Tudor Arghezi : biography
Tudor Arghezi ( 21 May 1880 – 14 July 1967) was a Romanian writer, best known for his contribution to poetry and children's literature. Born Ion N. Theodorescu in Bucharest (where he also died), he explained that his pen name was related to Argesis, the Latin name for the Argeş River.
He graduated from Saint Sava High School in October 1891, started working to pay for his studies,Kuiper, p.67; Willhardt et al., p.15 and made his debut in 1896, publishing verses in Alexandru Macedonski's magazine Liga Ortodoxă under the name Ion Theo. Soon after, Macedonski, the herald of Romanian Symbolism, publicized his praise for the young poet: "This young man, at an age when I was still prattling verses, with an audacity that knows no boundaries, but not yet crowned by the most glittering success, parts with the entire old versification technique, with all banalities in images in ideas that have for long been judged, here and elsewhere, as a summit of poetry and art."Macedonski, 1896, in Vianu, p.477
He began stating his admiration for Symbolism and other trends pertaining to it (such as the Vienna Secession) in his articles of the time, while polemicizing with Junimea's George Panu over the latter's critique of modernist literature.Arghezi, Vers şi poezie, 1904, in Din presa... (1900-1918), p.125-139 In 1904, he and Vasile Demetrius published their own magazine, Linia Dreaptă, which ceased to exist after only five issues.Vianu, p.478; Zalis, p.VII Arghezi, Gala Galaction, and Demetrius maintained a close friendship, as witnessed by the latter's daughter, the actress and novelist Lucia Demetrius.Zalis, p.VII
After a four year-long stint as an Orthodox monk at Cernica Monastery, he traveled abroad in 1905. He visited Paris and then moved to Fribourg, where he wrote poetry and attended courses at the local University; dissatisfied with the Roman Catholic focus encouraged by the latter, he moved to Geneva, where he was employed in a jeweler's workshop.Willhardt et al., p.15 During the Romanian Peasants' Revolt of 1907, the poet, known for his left-wing discourse and vocal criticism of the violent repression of the peasant movement, was kept under surveillance by Swiss authorities; a local newspaper claimed that Arghezi's mail had been tampered with, causing a scandal that led to the resignation of several officials.Arghezi, Acum patruzeci şi nouă de ani, 1956, in Scrieri, p.772 News he gathered of the revolt itself left a lasting impression on Arghezi: much later, he was to dedicate an entire volume to the events (his 1907-Peizaje, "Landscapes of 1907", which he described as "dealing with [...] the contrast between a nation and an abusive, solitary, class").Arghezi, Acum patruzeci şi nouă de ani, 1956, in Scrieri, p.773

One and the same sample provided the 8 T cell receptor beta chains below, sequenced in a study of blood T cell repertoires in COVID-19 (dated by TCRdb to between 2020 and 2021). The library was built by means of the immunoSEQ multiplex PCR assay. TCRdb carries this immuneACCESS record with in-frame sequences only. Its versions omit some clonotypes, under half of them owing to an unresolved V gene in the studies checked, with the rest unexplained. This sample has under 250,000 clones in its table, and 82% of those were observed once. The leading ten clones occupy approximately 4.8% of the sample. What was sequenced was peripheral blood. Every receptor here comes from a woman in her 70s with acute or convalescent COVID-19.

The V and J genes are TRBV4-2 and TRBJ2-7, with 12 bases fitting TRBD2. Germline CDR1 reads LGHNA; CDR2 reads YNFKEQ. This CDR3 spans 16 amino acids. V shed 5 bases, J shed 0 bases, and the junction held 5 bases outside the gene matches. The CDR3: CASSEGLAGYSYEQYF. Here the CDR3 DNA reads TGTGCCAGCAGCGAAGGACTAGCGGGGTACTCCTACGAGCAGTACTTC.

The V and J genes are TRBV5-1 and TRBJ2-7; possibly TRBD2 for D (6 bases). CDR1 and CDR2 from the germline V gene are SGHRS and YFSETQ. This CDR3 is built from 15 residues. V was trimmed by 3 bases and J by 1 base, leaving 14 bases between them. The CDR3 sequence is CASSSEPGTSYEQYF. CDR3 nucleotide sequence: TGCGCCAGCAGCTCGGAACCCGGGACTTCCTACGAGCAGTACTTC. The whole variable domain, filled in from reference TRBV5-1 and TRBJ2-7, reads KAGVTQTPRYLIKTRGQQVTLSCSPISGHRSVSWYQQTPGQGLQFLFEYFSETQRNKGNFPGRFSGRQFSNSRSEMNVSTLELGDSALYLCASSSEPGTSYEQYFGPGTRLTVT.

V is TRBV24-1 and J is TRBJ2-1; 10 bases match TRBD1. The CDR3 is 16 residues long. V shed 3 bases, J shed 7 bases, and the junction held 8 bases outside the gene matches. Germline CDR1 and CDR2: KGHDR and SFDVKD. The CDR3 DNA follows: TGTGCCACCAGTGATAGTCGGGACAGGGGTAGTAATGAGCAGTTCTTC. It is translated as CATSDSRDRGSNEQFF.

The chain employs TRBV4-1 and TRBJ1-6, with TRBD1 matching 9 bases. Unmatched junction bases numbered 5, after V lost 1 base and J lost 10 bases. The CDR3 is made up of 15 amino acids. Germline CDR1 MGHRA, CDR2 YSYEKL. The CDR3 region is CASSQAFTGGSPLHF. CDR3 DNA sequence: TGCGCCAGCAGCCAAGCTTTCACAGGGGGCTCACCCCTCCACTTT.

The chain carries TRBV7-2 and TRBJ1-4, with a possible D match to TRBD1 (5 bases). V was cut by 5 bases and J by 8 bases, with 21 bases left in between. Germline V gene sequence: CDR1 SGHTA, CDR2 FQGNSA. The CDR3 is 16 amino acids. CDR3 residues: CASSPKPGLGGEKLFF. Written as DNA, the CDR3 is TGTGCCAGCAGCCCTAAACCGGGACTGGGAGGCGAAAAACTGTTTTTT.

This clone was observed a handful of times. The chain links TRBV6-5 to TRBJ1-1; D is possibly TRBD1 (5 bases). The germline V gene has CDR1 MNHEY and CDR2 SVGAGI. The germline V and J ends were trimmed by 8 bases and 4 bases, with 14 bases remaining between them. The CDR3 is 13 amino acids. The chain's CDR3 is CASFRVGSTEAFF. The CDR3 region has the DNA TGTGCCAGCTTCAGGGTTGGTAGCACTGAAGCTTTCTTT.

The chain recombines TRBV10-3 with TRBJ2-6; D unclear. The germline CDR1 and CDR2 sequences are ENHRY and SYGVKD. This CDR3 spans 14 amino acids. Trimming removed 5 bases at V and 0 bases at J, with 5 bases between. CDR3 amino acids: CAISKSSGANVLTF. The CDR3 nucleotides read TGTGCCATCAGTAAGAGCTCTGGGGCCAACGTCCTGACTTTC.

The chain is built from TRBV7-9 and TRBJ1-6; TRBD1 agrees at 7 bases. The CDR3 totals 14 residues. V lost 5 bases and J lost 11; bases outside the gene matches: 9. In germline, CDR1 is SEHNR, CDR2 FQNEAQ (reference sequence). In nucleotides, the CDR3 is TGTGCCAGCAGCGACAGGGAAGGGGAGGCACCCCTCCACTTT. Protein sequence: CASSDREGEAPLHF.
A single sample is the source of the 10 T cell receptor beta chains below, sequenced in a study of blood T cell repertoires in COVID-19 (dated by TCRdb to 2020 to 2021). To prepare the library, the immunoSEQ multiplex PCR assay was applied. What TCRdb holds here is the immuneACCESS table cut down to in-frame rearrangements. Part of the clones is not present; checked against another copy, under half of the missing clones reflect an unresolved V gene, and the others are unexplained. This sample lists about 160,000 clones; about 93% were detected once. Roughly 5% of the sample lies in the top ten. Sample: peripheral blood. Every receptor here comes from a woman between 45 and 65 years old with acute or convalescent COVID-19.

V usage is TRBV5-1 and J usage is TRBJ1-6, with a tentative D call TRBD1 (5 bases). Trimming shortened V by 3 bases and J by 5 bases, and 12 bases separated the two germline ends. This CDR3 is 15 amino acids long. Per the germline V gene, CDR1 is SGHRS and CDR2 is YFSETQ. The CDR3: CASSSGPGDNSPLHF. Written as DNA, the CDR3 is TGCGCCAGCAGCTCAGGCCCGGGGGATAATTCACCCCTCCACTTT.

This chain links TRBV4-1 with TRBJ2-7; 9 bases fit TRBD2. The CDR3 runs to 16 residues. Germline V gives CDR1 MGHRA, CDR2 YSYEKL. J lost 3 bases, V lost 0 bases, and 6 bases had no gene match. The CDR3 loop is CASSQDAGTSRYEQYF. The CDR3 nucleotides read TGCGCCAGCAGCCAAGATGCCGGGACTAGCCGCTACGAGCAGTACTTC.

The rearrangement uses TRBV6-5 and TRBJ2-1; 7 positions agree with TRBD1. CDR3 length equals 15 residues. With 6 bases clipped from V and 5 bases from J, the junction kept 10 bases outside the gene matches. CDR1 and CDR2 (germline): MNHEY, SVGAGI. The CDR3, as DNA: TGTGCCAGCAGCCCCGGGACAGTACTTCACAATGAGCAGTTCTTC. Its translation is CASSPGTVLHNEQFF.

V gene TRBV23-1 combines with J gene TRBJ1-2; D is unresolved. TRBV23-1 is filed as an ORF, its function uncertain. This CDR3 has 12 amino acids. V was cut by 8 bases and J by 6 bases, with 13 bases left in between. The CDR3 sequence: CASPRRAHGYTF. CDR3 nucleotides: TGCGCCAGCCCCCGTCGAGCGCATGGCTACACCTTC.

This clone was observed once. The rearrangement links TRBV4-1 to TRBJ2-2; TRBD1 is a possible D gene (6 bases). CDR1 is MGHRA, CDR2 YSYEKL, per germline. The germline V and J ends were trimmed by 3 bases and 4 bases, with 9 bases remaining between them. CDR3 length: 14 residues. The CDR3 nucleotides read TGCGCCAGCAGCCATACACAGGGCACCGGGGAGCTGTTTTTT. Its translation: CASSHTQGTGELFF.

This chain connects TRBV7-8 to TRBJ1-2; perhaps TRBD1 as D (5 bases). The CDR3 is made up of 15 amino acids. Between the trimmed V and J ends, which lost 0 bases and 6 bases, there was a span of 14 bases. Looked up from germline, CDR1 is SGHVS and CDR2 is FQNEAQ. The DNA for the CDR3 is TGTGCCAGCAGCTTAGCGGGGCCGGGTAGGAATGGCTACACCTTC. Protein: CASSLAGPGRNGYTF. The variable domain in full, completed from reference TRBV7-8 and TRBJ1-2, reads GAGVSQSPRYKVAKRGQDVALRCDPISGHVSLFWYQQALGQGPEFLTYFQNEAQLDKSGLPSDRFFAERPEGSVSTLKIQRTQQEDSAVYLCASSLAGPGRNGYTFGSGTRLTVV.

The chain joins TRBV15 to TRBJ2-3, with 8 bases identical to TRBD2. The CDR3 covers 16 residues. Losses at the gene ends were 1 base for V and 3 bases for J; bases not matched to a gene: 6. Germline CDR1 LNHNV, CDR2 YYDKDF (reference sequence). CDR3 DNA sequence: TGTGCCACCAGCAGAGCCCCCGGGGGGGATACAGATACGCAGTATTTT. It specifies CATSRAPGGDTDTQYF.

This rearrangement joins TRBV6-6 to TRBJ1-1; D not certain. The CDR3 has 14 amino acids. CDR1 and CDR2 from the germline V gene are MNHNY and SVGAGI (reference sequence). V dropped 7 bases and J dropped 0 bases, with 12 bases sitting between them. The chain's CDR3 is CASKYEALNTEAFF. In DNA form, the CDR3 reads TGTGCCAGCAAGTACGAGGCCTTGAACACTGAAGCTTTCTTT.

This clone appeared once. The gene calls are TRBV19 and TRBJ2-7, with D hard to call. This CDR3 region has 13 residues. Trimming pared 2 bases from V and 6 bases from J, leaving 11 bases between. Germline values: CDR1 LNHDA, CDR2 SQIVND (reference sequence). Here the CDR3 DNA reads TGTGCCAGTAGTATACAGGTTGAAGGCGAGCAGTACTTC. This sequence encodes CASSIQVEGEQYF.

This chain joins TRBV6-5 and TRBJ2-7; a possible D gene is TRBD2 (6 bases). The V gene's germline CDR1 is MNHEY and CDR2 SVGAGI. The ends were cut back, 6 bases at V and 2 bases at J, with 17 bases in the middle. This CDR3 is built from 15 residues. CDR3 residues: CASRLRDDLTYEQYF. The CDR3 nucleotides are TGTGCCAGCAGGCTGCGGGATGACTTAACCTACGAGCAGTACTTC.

He returned to Romania in 1910, and published works in Viaţa Românească, Teatru, Rampa, and N. D. Cocea's Facla and Viaţa Socială, as well as editing the magazine Cronica in collaboration with Galaction; his output was prolific, and a flurry of lyrics, political pamphlets and polemical articles gained him a good measure of notoriety among the theatrical, political and literary circles of the day.Vianu, p.479-482 Cocea contributed to his early fame by publishing one of Arghezi's first influential poems, Rugă de seară ("Evening Prayer").Vianu, p.479-480
During the period, Arghezi also became a prominent art critic, and engaged in the defense of Ştefan Luchian, a painter who was suffering from multiple sclerosis and was facing charges of fraud (based on the suspicion that he could no longer paint, and had allowed his name to be signed to other people's works).Arghezi, Din zilele lui Luchian, in Scrieri, p.617, 620-621
He became a regular presence at the Bucharest Kübler Café, where a Bohemian circle of artists and intellectuals was being formed — it included the writers Ion Minulescu, Liviu Rebreanu, Eugen Lovinescu, Victor Eftimiu, Mihail Sorbul and Corneliu Moldovanu, as well as the painters Iosif Iser, Alexandru Satmari, Jean Alexandru Steriadi, the composer Alfons Castaldi, and the art collector Krikor Zambaccian.Zambaccian, Chapter VII According to Zambaccian, Arghezi was more rarely seen at Bucharest's other major literary venue, Casa Capşa. By that time, he was also an associate of the controversial political figure and art patron Alexandru Bogdan-Piteşti, and, with Galaction, Cocea, Minulescu, Adrian Maniu and various visual artists, he regularly attended a circle hosted by Bogdan-Piteşti on Ştirbey-Vodă, nearby the Cişmigiu Gardens.Zambaccian, Chapter VIII He authored a small poem in honor of Bogdan-Piteşti.
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